Risk management is one of the most important aspects of forex trading, as it is crucial in ensuring that your account holds positive in the long run. Proper position sizing is a necessary skill in practicing good risk management.
Position sizing refer to specifying how many units or how much of your account you will risk in a particular trade. It is not enough to determine the percentage risk per trade or the dollar amount that you are willing to lose. You need to be able to know how to convert this percentage or amount to the number of units you need to buy or sell for a currency pair.
This way, you'll be able to prevent yourself from risking too much on a single trade. It can also prevent you from getting surprised when your losses are too huge or if your wins are too small. Calculating the correct position size will give you an idea of how much you stand to lose or how much you could win on a trade.
To start, you need to determine how much of your account you will be comfortable with losing in case the trade does not go your way. From there, you need to get the pip value of the pair you are trading. Using these variables, you can then calculate the number of units to trade.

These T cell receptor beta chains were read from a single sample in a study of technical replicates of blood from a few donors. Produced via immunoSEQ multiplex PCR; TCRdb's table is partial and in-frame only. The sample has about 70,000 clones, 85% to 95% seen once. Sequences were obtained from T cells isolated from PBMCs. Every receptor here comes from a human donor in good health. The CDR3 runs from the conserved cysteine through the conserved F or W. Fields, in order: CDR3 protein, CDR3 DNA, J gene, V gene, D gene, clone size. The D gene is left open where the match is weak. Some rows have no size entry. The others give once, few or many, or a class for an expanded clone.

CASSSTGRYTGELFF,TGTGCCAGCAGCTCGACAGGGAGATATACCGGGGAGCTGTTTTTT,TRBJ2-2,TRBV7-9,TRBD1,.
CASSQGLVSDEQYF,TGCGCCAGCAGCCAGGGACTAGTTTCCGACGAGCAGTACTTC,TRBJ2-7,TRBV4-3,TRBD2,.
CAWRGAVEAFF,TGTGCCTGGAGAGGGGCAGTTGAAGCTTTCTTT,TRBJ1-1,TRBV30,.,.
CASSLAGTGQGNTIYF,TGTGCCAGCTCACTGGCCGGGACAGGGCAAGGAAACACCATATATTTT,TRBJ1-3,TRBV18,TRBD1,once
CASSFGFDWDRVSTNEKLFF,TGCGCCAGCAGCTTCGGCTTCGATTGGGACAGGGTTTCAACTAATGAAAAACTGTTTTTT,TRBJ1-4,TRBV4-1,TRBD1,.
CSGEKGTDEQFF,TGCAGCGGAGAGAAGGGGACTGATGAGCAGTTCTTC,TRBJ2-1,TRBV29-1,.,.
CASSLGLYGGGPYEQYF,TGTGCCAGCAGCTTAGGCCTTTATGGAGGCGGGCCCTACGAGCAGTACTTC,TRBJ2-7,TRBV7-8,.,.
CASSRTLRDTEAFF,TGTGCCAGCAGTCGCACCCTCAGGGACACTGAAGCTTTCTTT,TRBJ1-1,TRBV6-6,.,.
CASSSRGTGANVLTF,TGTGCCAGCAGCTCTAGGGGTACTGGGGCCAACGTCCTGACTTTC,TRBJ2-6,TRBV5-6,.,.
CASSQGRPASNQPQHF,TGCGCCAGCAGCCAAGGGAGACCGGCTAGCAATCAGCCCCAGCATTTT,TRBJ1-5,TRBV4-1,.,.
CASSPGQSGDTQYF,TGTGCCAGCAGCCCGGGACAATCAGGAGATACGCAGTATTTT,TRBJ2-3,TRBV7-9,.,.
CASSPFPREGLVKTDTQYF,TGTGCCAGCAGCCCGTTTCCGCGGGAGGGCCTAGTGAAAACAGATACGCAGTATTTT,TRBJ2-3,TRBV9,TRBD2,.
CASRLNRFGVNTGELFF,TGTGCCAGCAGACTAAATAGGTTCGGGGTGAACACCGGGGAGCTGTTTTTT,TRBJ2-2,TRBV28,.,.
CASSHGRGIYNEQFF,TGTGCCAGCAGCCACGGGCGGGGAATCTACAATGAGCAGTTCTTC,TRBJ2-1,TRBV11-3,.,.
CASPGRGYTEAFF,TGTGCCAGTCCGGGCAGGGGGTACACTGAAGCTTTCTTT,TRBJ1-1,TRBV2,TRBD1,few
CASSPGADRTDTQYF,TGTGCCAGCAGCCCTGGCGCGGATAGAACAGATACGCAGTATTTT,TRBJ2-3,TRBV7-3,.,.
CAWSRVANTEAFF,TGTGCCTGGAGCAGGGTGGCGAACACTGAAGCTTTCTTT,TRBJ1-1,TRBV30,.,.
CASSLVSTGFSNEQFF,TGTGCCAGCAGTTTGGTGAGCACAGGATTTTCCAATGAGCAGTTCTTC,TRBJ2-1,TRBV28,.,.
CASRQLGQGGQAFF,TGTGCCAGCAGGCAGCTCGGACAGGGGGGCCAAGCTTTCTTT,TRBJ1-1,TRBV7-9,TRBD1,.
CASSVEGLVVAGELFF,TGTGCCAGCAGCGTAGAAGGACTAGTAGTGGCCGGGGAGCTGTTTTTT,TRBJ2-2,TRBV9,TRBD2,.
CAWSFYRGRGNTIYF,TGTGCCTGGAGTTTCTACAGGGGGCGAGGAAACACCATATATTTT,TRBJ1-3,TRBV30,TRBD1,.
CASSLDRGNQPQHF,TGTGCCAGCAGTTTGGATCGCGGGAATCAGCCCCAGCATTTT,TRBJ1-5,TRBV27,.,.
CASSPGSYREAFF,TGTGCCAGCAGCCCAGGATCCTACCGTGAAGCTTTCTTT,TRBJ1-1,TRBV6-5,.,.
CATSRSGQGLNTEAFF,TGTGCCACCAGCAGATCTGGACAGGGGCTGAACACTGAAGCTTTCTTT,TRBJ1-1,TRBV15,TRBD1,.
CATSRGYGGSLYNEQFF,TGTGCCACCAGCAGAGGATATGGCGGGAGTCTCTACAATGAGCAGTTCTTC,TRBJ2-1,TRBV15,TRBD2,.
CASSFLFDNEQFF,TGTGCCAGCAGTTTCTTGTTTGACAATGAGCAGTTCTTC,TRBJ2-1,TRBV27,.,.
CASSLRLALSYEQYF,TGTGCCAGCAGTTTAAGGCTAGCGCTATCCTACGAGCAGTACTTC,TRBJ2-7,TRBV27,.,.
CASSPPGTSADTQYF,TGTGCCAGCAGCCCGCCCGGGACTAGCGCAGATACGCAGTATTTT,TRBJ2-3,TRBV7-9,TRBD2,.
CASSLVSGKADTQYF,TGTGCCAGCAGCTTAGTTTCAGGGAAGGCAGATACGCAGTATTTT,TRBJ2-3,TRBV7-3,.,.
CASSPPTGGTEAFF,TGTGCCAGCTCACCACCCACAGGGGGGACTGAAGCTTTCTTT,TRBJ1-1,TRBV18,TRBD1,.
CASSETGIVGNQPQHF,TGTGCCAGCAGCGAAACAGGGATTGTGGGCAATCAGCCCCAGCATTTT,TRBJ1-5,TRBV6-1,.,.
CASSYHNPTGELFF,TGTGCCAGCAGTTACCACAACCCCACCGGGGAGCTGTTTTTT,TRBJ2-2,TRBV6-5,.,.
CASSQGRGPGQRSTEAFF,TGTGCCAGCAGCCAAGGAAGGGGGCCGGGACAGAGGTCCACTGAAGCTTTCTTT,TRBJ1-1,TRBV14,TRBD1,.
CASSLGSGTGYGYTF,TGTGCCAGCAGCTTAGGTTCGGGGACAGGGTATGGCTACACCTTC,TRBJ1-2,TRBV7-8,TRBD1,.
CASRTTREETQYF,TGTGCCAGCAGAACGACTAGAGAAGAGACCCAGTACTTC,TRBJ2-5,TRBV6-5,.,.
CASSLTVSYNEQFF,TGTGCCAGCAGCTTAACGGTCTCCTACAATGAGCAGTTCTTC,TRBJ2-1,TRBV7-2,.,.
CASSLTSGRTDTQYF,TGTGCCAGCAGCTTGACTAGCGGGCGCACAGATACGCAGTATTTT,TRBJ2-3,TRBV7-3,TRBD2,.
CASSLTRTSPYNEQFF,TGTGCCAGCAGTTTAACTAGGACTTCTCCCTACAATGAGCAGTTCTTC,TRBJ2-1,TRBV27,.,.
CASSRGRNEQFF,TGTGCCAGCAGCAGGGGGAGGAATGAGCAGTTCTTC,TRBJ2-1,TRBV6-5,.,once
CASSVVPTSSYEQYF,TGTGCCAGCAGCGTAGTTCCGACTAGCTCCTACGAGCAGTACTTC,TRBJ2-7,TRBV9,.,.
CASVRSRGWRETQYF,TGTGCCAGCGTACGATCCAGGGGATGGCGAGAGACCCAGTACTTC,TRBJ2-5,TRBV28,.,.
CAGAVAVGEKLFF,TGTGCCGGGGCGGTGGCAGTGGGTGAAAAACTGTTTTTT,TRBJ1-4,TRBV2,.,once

Of course you also need to remember that with greater risk comes a greater potential for reward and a lower risk could mean lower profits as well. You need to be able to toe the line between risking too much and risking too little. After all, you do not want to have a small profit potential after all the hard work you put in analyzing the markets and coming up with a good trade setup.
At the end of the day, sticking to proper position sizing and good risk management practice can be the determining factor of your profitability. This will prevent you from blowing up your account in a string of losses on a few trades and will enable you to adjust your risk preferences depending on your confidence on the trade.
This takes a bit of time to master but there are software programs or online tools that can help you calculate your position size by simply supplying the account balance, percentage risk, currency pair, and stop loss size. However, if you want to be extra careful, you should also be able to do this on your own.